Tuesday, 5 October 2021

Self-Abandonment to Divine Providence

German sociologist Hartmut Rosa has recently written The Uncontrollability of the World, in which he critiques our cultural attempt to eliminate risk, and reduce everything to a predictable set of results. While some areas of life need control, like me being in hospital(!), the ultimate attempt to control experience is, of course, impossible, and leads inevitably to a profound sense of depression and disappointment. 

Saturday, 2 October 2021

Shrodinger's Theological Cat

I am writing this in hospital. I was having some seizures, down my left arm; when after one particularly painful incident, I went to A&E. Here, they diagnosed focal epilepsy, caused by tumours in the brain. At the moment, therefore, the staff are investigating to discover if these are primary cancers or secondary ones, derived from elsewhere in my body.

Wednesday, 15 September 2021

Prophetic Ministry

The prophets, Haggai & Zechariah, encouraged people to rebuild the temple, after returning from exile, and faced opposition and discouragement (Ez. 5.1). In the New Covenant, such temple imagery is transferred to the body: Christ’s physical body in history (Jn. 2.19-21), and his body now in the church (1 Co. 3.16 & 2 Co. 6.16).

Of all the spiritual gifts, however, it is only prophecy which is said to “build up” (edify) the church (1 Co. 14.4-5) – although all gifts are for the “common good” (1 Co. 12.7). Prophecy gives the assurance that God is present, and is speaking (1 Co. 14.24); whether manifested in charismatic utterances or anointed preaching.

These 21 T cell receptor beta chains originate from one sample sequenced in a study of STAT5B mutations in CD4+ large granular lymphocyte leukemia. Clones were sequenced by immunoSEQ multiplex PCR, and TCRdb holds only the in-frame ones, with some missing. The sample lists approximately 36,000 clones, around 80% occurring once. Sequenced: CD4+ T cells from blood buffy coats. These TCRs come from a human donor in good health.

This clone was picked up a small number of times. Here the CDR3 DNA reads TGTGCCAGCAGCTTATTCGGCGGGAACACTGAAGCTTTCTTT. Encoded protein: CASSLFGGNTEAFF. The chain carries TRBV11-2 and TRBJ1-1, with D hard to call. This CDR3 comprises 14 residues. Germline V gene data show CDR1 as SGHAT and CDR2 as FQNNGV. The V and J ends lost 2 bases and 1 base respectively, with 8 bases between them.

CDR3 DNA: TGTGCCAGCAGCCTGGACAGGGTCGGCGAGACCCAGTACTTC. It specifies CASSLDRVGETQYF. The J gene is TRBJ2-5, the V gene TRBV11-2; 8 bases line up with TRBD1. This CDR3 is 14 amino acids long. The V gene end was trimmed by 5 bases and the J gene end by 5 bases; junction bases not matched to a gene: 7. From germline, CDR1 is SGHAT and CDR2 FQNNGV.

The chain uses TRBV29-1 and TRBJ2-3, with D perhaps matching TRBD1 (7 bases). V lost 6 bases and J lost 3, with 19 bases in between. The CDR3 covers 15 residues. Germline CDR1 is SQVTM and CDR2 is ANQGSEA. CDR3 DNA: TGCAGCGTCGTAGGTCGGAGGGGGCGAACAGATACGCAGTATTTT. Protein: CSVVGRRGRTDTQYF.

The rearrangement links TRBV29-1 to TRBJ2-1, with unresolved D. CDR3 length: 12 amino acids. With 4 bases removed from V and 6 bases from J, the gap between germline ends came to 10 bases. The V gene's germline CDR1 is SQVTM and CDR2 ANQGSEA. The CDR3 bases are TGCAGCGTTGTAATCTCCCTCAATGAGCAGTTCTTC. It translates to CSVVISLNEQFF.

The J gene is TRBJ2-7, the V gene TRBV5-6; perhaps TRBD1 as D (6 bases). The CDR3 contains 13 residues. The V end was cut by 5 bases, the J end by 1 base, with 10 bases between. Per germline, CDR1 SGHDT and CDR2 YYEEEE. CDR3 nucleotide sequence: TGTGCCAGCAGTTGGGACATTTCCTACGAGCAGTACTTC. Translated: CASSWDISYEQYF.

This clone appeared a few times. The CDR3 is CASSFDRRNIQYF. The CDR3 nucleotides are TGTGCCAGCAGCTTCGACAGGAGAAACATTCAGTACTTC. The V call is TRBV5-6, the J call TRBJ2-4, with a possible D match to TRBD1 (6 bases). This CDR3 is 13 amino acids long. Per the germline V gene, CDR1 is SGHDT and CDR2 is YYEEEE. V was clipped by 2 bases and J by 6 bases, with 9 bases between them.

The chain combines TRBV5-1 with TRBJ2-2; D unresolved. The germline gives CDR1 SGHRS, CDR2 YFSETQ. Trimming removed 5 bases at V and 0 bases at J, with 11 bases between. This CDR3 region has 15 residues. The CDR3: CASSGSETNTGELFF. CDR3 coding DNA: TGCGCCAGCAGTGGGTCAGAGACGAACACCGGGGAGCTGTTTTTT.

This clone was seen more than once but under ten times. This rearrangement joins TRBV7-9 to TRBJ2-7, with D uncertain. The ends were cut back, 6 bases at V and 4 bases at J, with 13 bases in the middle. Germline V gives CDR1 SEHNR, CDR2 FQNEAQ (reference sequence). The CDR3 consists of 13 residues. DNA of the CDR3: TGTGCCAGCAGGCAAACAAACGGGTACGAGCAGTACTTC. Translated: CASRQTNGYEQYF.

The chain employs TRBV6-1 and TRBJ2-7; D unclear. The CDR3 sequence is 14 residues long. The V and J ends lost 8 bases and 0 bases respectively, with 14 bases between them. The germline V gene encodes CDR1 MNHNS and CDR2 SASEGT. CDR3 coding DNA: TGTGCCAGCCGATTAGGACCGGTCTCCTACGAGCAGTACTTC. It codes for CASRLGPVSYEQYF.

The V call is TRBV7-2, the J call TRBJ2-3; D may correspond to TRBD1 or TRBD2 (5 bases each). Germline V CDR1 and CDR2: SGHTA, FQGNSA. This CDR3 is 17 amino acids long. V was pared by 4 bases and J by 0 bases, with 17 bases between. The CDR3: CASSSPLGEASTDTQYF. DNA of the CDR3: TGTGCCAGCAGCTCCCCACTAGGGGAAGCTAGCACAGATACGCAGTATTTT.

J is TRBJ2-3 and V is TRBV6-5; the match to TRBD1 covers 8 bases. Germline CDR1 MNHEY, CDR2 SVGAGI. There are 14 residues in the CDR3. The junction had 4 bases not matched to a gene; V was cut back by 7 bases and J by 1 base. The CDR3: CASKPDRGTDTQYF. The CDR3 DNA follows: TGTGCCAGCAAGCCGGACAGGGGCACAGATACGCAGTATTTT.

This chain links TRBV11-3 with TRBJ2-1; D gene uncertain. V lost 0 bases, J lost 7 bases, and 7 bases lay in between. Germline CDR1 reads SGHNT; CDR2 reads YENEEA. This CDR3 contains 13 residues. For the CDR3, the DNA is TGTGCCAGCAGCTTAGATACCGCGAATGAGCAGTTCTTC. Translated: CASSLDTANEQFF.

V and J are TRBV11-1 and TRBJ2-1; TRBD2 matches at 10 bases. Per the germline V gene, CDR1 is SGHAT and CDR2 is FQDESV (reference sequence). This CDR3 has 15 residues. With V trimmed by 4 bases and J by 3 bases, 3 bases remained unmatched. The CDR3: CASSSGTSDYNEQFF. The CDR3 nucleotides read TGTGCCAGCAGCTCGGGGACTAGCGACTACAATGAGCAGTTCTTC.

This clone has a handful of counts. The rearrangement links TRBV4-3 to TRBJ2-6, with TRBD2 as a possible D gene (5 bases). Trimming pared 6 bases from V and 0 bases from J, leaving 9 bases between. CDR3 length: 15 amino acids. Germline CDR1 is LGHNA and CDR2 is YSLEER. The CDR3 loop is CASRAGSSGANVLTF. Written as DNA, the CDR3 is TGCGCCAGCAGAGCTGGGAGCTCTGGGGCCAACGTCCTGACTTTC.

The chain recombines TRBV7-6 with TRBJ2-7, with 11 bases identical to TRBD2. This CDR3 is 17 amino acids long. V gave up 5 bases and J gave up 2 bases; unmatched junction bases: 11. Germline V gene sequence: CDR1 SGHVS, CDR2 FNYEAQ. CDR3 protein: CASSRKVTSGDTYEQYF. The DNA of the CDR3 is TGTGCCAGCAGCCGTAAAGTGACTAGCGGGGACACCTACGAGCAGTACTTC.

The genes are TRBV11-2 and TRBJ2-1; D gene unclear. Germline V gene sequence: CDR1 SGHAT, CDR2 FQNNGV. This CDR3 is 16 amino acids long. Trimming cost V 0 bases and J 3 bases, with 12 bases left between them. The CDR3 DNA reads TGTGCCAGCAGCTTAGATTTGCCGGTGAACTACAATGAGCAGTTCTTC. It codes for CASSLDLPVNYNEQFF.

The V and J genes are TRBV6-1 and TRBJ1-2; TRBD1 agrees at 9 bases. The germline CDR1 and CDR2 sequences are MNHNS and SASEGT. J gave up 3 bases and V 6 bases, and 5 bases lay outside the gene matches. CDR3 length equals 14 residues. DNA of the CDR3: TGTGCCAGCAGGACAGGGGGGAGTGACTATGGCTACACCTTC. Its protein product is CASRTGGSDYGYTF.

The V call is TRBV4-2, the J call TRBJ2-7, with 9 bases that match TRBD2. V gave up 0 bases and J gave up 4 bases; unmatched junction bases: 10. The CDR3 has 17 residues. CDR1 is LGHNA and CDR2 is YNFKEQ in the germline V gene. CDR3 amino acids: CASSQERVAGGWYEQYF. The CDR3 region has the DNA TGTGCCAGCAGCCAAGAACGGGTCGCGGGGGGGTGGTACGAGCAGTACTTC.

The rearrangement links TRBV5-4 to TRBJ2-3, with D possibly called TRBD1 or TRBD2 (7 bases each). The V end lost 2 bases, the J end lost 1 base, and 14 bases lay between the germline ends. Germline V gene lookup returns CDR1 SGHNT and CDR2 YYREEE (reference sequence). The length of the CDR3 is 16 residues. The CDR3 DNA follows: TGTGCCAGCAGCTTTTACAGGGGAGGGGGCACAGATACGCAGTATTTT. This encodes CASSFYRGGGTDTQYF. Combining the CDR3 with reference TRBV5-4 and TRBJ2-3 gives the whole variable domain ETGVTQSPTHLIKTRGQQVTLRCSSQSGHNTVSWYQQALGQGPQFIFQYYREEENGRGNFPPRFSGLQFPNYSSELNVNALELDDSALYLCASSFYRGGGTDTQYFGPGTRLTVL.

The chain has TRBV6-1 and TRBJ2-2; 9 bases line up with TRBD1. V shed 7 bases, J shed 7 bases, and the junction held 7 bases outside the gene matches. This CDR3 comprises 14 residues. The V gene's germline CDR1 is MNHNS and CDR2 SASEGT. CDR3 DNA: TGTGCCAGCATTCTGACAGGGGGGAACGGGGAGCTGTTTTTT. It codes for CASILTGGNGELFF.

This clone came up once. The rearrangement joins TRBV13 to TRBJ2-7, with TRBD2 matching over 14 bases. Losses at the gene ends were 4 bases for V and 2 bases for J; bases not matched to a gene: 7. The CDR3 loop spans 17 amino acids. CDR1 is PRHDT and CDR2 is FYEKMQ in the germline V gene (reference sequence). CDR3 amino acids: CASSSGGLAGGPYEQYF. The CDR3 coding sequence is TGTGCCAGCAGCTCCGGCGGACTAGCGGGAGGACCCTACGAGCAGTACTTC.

Tuesday, 7 September 2021

Ignatian Spirituality

Ignatius Loyola wrote his Spiritual Exercises, as a guide for discernment. Through them, we are encouraged to interpret our feelings, before God, to detect signs of whether we are moving towards, or away from, him.

Over a period of time, we examine our responses of consolation and desolation. Consolation is given by the Good Spirit, as an encouragement as we make intentions towards God. Desolation comes from the Bad Spirit, to discourage us, and make us move away from God. 

Saturday, 28 August 2021

Reconsideration of "The Rood"

After I finished writing my last Blopost here, I walked downstairs to make a coffee, and immediately realised I’d missed a whole area of reflection. I’d taken a completely negative view of the contextualisation implicit in The Dream of the Rood, missing the (very obvious) positive aspect, and the necessary nuance (and risk) involved in any attempt at contextualisation.

Thursday, 26 August 2021

False Contextualisation: The Dream of the Rood

 The Dream of the Rood (available here) is a classic piece of Anglo-Saxon poetry, from the 8th or 10th centuries. Rood is the old English word for ‘rod’ or ‘pole’, and came to be used of the Cross. The poem narrates a dream sequence, in which the author sees a tree being cut down, and eventually used in the crucifixion of Christ.

Tuesday, 24 August 2021

The Church in Wales

We visited a Church of Wales service while on holiday. There was an assortment of locals and tourists. No singing, because of Covid; just the liturgy. A lay-leader explained to us, that they had a tradition of supporting pilgrims, passing through, some as corpses for burial, to the holy island of Bardsey, which was known as a “thin place”, to be near the resurrection.

Self-Abandonment to Divine Providence